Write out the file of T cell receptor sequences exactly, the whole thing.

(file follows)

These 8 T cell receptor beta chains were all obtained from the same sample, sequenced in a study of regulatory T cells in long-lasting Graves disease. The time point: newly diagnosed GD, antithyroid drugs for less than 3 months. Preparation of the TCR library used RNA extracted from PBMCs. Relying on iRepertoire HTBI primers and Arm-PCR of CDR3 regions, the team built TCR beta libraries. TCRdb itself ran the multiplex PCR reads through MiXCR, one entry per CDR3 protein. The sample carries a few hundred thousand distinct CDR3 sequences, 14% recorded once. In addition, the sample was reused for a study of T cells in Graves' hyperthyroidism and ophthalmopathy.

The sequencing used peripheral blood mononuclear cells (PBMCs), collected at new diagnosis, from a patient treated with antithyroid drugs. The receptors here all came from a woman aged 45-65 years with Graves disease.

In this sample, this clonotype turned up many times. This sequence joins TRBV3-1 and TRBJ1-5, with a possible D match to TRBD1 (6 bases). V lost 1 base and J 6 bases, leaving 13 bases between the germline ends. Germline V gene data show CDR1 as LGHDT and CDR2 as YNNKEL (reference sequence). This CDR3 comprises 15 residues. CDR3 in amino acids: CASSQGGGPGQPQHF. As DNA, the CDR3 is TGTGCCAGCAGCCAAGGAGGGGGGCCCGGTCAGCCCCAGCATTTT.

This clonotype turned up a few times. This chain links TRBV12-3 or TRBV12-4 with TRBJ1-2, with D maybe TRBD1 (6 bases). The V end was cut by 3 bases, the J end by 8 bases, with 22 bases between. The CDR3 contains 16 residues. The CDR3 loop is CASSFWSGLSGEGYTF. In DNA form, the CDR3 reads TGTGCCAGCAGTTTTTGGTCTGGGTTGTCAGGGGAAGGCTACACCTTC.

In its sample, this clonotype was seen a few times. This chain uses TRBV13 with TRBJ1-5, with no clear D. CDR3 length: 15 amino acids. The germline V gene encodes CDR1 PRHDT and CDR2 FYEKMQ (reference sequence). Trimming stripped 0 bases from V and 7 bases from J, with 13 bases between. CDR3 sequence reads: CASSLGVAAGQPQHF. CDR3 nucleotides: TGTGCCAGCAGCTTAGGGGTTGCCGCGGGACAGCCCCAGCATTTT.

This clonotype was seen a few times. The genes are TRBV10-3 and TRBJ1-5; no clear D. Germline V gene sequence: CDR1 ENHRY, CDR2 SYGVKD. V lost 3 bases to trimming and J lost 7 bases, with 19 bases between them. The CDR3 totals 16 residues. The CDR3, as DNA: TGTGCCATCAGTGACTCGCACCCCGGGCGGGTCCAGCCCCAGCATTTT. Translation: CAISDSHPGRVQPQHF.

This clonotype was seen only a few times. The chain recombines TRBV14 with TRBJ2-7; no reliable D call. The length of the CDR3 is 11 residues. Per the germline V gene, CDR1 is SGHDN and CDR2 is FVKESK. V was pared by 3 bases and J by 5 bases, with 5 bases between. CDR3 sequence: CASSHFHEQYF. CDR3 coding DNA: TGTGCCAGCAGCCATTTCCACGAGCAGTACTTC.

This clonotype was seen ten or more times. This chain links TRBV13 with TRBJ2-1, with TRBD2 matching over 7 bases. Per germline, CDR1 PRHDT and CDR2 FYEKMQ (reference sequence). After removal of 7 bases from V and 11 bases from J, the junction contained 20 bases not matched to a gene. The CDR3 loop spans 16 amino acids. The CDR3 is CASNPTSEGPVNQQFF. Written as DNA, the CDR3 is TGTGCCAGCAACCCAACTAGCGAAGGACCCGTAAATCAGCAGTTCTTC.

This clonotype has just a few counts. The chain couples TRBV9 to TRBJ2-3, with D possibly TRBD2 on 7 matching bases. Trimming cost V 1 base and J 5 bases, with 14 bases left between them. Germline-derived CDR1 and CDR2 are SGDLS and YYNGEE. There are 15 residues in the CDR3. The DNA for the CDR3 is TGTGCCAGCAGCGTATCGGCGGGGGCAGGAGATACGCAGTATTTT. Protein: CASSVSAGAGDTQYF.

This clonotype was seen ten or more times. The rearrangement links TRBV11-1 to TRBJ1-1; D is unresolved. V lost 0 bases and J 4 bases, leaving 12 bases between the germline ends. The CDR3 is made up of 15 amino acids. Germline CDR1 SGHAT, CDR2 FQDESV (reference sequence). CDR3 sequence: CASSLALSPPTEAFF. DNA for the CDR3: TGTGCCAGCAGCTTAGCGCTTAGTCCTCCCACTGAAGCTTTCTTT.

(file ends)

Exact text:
These 8 T cell receptor beta chains were all obtained from the same sample, sequenced in a study of regulatory T cells in long-lasting Graves disease. The time point: newly diagnosed GD, antithyroid drugs for less than 3 months. Preparation of the TCR library used RNA extracted from PBMCs. Relying on iRepertoire HTBI primers and Arm-PCR of CDR3 regions, the team built TCR beta libraries. TCRdb itself ran the multiplex PCR reads through MiXCR, one entry per CDR3 protein. The sample carries a few hundred thousand distinct CDR3 sequences, 14% recorded once. In addition, the sample was reused for a study of T cells in Graves' hyperthyroidism and ophthalmopathy.

The sequencing used peripheral blood mononuclear cells (PBMCs), collected at new diagnosis, from a patient treated with antithyroid drugs. The receptors here all came from a woman aged 45-65 years with Graves disease.

In this sample, this clonotype turned up many times. This sequence joins TRBV3-1 and TRBJ1-5, with a possible D match to TRBD1 (6 bases). V lost 1 base and J 6 bases, leaving 13 bases between the germline ends. Germline V gene data show CDR1 as LGHDT and CDR2 as YNNKEL (reference sequence). This CDR3 comprises 15 residues. CDR3 in amino acids: CASSQGGGPGQPQHF. As DNA, the CDR3 is TGTGCCAGCAGCCAAGGAGGGGGGCCCGGTCAGCCCCAGCATTTT.

This clonotype turned up a few times. This chain links TRBV12-3 or TRBV12-4 with TRBJ1-2, with D maybe TRBD1 (6 bases). The V end was cut by 3 bases, the J end by 8 bases, with 22 bases between. The CDR3 contains 16 residues. The CDR3 loop is CASSFWSGLSGEGYTF. In DNA form, the CDR3 reads TGTGCCAGCAGTTTTTGGTCTGGGTTGTCAGGGGAAGGCTACACCTTC.

In its sample, this clonotype was seen a few times. This chain uses TRBV13 with TRBJ1-5, with no clear D. CDR3 length: 15 amino acids. The germline V gene encodes CDR1 PRHDT and CDR2 FYEKMQ (reference sequence). Trimming stripped 0 bases from V and 7 bases from J, with 13 bases between. CDR3 sequence reads: CASSLGVAAGQPQHF. CDR3 nucleotides: TGTGCCAGCAGCTTAGGGGTTGCCGCGGGACAGCCCCAGCATTTT.

This clonotype was seen a few times. The genes are TRBV10-3 and TRBJ1-5; no clear D. Germline V gene sequence: CDR1 ENHRY, CDR2 SYGVKD. V lost 3 bases to trimming and J lost 7 bases, with 19 bases between them. The CDR3 totals 16 residues. The CDR3, as DNA: TGTGCCATCAGTGACTCGCACCCCGGGCGGGTCCAGCCCCAGCATTTT. Translation: CAISDSHPGRVQPQHF.

This clonotype was seen only a few times. The chain recombines TRBV14 with TRBJ2-7; no reliable D call. The length of the CDR3 is 11 residues. Per the germline V gene, CDR1 is SGHDN and CDR2 is FVKESK. V was pared by 3 bases and J by 5 bases, with 5 bases between. CDR3 sequence: CASSHFHEQYF. CDR3 coding DNA: TGTGCCAGCAGCCATTTCCACGAGCAGTACTTC.

This clonotype was seen ten or more times. This chain links TRBV13 with TRBJ2-1, with TRBD2 matching over 7 bases. Per germline, CDR1 PRHDT and CDR2 FYEKMQ (reference sequence). After removal of 7 bases from V and 11 bases from J, the junction contained 20 bases not matched to a gene. The CDR3 loop spans 16 amino acids. The CDR3 is CASNPTSEGPVNQQFF. Written as DNA, the CDR3 is TGTGCCAGCAACCCAACTAGCGAAGGACCCGTAAATCAGCAGTTCTTC.

This clonotype has just a few counts. The chain couples TRBV9 to TRBJ2-3, with D possibly TRBD2 on 7 matching bases. Trimming cost V 1 base and J 5 bases, with 14 bases left between them. Germline-derived CDR1 and CDR2 are SGDLS and YYNGEE. There are 15 residues in the CDR3. The DNA for the CDR3 is TGTGCCAGCAGCGTATCGGCGGGGGCAGGAGATACGCAGTATTTT. Protein: CASSVSAGAGDTQYF.

This clonotype was seen ten or more times. The rearrangement links TRBV11-1 to TRBJ1-1; D is unresolved. V lost 0 bases and J 4 bases, leaving 12 bases between the germline ends. The CDR3 is made up of 15 amino acids. Germline CDR1 SGHAT, CDR2 FQDESV (reference sequence). CDR3 sequence: CASSLALSPPTEAFF. DNA for the CDR3: TGTGCCAGCAGCTTAGCGCTTAGTCCTCCCACTGAAGCTTTCTTT.